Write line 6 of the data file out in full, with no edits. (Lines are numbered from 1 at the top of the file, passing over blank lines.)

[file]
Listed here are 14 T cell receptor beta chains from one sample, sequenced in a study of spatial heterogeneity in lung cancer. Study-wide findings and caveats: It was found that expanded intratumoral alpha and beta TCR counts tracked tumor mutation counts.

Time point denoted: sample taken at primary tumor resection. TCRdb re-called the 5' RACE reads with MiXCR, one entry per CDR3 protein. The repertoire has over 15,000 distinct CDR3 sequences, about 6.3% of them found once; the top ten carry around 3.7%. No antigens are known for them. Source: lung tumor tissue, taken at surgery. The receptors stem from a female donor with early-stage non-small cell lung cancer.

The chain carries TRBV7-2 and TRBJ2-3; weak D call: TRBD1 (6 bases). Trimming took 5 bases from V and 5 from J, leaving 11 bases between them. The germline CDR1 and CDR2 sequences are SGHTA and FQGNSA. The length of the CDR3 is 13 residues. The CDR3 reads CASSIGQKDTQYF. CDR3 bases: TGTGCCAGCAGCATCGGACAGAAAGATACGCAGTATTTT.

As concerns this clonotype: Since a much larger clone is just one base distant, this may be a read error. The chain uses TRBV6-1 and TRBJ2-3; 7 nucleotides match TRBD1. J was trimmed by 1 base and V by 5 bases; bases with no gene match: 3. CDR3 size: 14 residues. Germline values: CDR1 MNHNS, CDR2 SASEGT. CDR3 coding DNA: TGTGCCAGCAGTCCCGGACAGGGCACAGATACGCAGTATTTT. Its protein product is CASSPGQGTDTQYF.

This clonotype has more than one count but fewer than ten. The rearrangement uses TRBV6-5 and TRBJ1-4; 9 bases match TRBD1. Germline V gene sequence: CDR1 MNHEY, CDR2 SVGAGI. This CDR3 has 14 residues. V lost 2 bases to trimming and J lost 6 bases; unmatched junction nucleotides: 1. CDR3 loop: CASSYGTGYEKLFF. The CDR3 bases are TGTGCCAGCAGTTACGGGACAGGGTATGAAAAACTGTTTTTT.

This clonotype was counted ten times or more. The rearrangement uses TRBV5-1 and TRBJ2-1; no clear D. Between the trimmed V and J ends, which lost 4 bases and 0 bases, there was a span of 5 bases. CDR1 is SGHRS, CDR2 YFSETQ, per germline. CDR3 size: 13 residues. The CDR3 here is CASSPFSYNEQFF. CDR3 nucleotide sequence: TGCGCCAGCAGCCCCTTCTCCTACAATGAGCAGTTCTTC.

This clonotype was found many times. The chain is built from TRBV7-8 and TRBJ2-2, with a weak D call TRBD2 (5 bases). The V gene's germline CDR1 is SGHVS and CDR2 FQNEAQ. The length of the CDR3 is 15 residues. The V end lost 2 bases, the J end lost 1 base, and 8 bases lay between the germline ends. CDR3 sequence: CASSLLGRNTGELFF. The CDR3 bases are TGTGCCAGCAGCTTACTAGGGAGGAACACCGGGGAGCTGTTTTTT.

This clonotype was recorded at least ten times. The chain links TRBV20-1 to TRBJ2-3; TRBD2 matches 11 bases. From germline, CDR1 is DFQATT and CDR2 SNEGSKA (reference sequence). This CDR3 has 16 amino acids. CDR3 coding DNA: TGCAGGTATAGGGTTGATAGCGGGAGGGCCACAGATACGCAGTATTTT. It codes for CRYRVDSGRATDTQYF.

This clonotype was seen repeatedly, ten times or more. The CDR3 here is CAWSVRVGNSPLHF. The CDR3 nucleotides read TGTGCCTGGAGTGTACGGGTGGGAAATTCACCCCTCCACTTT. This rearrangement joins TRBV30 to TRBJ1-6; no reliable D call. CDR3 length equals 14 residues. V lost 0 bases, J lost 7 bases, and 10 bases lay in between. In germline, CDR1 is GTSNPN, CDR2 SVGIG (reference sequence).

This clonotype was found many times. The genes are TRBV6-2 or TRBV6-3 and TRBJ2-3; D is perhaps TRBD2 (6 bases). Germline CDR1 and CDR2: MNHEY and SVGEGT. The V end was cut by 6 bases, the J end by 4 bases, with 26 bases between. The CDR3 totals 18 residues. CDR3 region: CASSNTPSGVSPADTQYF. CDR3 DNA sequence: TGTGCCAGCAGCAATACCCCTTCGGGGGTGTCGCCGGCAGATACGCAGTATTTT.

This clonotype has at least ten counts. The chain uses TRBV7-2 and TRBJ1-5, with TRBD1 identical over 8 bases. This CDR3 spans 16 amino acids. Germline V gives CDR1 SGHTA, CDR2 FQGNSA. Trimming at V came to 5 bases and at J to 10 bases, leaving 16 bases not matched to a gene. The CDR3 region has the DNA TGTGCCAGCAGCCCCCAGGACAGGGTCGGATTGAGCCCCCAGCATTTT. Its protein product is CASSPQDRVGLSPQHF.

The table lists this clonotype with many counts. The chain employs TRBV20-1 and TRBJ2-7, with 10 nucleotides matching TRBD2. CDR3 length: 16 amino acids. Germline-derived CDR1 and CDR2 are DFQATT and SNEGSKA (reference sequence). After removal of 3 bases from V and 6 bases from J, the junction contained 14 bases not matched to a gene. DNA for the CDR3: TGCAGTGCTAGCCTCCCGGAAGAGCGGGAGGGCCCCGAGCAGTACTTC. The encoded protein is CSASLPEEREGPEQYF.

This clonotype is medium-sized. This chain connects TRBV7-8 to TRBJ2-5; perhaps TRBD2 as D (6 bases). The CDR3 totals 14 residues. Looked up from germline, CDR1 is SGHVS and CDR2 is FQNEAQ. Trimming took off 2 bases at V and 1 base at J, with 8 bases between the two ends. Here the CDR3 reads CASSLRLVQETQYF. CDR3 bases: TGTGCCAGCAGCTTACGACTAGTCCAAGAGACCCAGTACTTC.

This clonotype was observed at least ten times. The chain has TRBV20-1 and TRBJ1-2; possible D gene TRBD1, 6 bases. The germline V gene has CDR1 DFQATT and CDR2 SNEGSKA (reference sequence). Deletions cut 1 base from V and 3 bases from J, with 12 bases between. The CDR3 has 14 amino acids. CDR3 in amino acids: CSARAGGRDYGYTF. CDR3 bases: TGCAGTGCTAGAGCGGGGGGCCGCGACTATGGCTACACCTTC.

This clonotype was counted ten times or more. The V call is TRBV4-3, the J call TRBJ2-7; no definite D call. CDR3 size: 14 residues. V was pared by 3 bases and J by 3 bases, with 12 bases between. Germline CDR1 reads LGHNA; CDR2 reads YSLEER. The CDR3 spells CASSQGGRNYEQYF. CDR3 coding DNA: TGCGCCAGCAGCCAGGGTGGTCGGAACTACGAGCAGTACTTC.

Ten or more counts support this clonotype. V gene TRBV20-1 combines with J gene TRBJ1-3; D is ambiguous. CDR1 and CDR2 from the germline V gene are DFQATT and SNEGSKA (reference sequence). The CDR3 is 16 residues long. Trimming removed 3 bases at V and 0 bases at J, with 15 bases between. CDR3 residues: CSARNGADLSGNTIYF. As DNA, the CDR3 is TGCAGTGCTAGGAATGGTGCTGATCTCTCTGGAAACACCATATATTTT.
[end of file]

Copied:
This clonotype was counted ten times or more. The rearrangement uses TRBV5-1 and TRBJ2-1; no clear D. Between the trimmed V and J ends, which lost 4 bases and 0 bases, there was a span of 5 bases. CDR1 is SGHRS, CDR2 YFSETQ, per germline. CDR3 size: 13 residues. The CDR3 here is CASSPFSYNEQFF. CDR3 nucleotide sequence: TGCGCCAGCAGCCCCTTCTCCTACAATGAGCAGTTCTTC.